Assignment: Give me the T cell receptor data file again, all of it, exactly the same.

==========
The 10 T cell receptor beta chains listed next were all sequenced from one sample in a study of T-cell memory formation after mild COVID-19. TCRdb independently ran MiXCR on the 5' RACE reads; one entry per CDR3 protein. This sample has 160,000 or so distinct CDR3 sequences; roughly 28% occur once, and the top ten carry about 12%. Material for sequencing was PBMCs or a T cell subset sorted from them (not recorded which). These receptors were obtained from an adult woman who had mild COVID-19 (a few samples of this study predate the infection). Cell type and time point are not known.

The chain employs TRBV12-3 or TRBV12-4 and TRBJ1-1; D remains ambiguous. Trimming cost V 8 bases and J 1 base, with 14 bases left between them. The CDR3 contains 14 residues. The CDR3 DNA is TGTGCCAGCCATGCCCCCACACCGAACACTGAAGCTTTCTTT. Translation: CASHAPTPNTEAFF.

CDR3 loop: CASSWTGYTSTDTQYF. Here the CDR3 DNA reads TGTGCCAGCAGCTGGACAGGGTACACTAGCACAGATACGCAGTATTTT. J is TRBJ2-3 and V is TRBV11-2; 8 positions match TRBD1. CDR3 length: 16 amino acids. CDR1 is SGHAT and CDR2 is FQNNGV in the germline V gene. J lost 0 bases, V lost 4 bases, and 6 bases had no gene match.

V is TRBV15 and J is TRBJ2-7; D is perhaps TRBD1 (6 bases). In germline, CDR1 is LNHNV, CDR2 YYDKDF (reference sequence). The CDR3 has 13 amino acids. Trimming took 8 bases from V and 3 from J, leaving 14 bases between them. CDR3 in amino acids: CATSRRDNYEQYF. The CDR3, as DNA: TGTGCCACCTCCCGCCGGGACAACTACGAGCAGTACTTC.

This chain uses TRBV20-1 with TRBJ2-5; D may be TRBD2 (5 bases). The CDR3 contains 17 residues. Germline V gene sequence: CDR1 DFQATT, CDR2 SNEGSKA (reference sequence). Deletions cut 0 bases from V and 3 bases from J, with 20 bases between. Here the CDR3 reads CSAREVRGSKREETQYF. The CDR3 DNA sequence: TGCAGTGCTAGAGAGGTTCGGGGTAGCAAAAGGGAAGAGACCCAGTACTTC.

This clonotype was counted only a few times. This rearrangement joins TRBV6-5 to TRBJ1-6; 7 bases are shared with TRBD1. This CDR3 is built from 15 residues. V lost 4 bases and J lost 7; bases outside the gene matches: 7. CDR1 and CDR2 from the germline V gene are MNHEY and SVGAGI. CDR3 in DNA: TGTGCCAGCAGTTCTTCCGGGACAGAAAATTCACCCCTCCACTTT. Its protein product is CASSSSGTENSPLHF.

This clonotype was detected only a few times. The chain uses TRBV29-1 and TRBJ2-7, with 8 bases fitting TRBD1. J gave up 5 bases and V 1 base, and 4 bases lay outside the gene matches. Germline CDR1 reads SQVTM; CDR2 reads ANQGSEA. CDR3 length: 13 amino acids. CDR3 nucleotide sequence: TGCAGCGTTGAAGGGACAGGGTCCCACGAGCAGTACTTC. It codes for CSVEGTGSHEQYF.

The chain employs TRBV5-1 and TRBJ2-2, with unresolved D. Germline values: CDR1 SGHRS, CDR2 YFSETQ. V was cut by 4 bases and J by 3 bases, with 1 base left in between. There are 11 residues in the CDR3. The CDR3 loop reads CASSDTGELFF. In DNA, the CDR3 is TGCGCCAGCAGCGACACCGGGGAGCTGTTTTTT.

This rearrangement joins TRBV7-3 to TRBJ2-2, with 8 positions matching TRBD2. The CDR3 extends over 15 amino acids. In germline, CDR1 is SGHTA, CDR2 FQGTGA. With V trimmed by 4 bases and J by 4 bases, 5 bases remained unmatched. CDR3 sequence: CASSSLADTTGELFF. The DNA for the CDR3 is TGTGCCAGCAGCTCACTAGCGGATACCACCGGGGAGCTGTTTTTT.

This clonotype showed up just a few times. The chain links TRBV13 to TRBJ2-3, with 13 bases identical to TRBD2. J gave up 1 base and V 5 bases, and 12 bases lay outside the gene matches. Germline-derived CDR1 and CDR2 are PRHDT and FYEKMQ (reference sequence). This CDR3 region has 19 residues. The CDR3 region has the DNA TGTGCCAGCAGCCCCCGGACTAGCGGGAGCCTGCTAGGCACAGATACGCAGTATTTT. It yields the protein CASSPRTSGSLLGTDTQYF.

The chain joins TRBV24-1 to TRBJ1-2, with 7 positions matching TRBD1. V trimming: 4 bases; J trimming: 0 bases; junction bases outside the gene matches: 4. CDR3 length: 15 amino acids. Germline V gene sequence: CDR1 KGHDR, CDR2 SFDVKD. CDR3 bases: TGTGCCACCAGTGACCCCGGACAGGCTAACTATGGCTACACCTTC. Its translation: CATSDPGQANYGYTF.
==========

The 10 T cell receptor beta chains listed next were all sequenced from one sample in a study of T-cell memory formation after mild COVID-19. TCRdb independently ran MiXCR on the 5' RACE reads; one entry per CDR3 protein. This sample has 160,000 or so distinct CDR3 sequences; roughly 28% occur once, and the top ten carry about 12%. Material for sequencing was PBMCs or a T cell subset sorted from them (not recorded which). These receptors were obtained from an adult woman who had mild COVID-19 (a few samples of this study predate the infection). Cell type and time point are not known.

The chain employs TRBV12-3 or TRBV12-4 and TRBJ1-1; D remains ambiguous. Trimming cost V 8 bases and J 1 base, with 14 bases left between them. The CDR3 contains 14 residues. The CDR3 DNA is TGTGCCAGCCATGCCCCCACACCGAACACTGAAGCTTTCTTT. Translation: CASHAPTPNTEAFF.

CDR3 loop: CASSWTGYTSTDTQYF. Here the CDR3 DNA reads TGTGCCAGCAGCTGGACAGGGTACACTAGCACAGATACGCAGTATTTT. J is TRBJ2-3 and V is TRBV11-2; 8 positions match TRBD1. CDR3 length: 16 amino acids. CDR1 is SGHAT and CDR2 is FQNNGV in the germline V gene. J lost 0 bases, V lost 4 bases, and 6 bases had no gene match.

V is TRBV15 and J is TRBJ2-7; D is perhaps TRBD1 (6 bases). In germline, CDR1 is LNHNV, CDR2 YYDKDF (reference sequence). The CDR3 has 13 amino acids. Trimming took 8 bases from V and 3 from J, leaving 14 bases between them. CDR3 in amino acids: CATSRRDNYEQYF. The CDR3, as DNA: TGTGCCACCTCCCGCCGGGACAACTACGAGCAGTACTTC.

This chain uses TRBV20-1 with TRBJ2-5; D may be TRBD2 (5 bases). The CDR3 contains 17 residues. Germline V gene sequence: CDR1 DFQATT, CDR2 SNEGSKA (reference sequence). Deletions cut 0 bases from V and 3 bases from J, with 20 bases between. Here the CDR3 reads CSAREVRGSKREETQYF. The CDR3 DNA sequence: TGCAGTGCTAGAGAGGTTCGGGGTAGCAAAAGGGAAGAGACCCAGTACTTC.

This clonotype was counted only a few times. This rearrangement joins TRBV6-5 to TRBJ1-6; 7 bases are shared with TRBD1. This CDR3 is built from 15 residues. V lost 4 bases and J lost 7; bases outside the gene matches: 7. CDR1 and CDR2 from the germline V gene are MNHEY and SVGAGI. CDR3 in DNA: TGTGCCAGCAGTTCTTCCGGGACAGAAAATTCACCCCTCCACTTT. Its protein product is CASSSSGTENSPLHF.

This clonotype was detected only a few times. The chain uses TRBV29-1 and TRBJ2-7, with 8 bases fitting TRBD1. J gave up 5 bases and V 1 base, and 4 bases lay outside the gene matches. Germline CDR1 reads SQVTM; CDR2 reads ANQGSEA. CDR3 length: 13 amino acids. CDR3 nucleotide sequence: TGCAGCGTTGAAGGGACAGGGTCCCACGAGCAGTACTTC. It codes for CSVEGTGSHEQYF.

The chain employs TRBV5-1 and TRBJ2-2, with unresolved D. Germline values: CDR1 SGHRS, CDR2 YFSETQ. V was cut by 4 bases and J by 3 bases, with 1 base left in between. There are 11 residues in the CDR3. The CDR3 loop reads CASSDTGELFF. In DNA, the CDR3 is TGCGCCAGCAGCGACACCGGGGAGCTGTTTTTT.

This rearrangement joins TRBV7-3 to TRBJ2-2, with 8 positions matching TRBD2. The CDR3 extends over 15 amino acids. In germline, CDR1 is SGHTA, CDR2 FQGTGA. With V trimmed by 4 bases and J by 4 bases, 5 bases remained unmatched. CDR3 sequence: CASSSLADTTGELFF. The DNA for the CDR3 is TGTGCCAGCAGCTCACTAGCGGATACCACCGGGGAGCTGTTTTTT.

This clonotype showed up just a few times. The chain links TRBV13 to TRBJ2-3, with 13 bases identical to TRBD2. J gave up 1 base and V 5 bases, and 12 bases lay outside the gene matches. Germline-derived CDR1 and CDR2 are PRHDT and FYEKMQ (reference sequence). This CDR3 region has 19 residues. The CDR3 region has the DNA TGTGCCAGCAGCCCCCGGACTAGCGGGAGCCTGCTAGGCACAGATACGCAGTATTTT. It yields the protein CASSPRTSGSLLGTDTQYF.

The chain joins TRBV24-1 to TRBJ1-2, with 7 positions matching TRBD1. V trimming: 4 bases; J trimming: 0 bases; junction bases outside the gene matches: 4. CDR3 length: 15 amino acids. Germline V gene sequence: CDR1 KGHDR, CDR2 SFDVKD. CDR3 bases: TGTGCCACCAGTGACCCCGGACAGGCTAACTATGGCTACACCTTC. Its translation: CATSDPGQANYGYTF.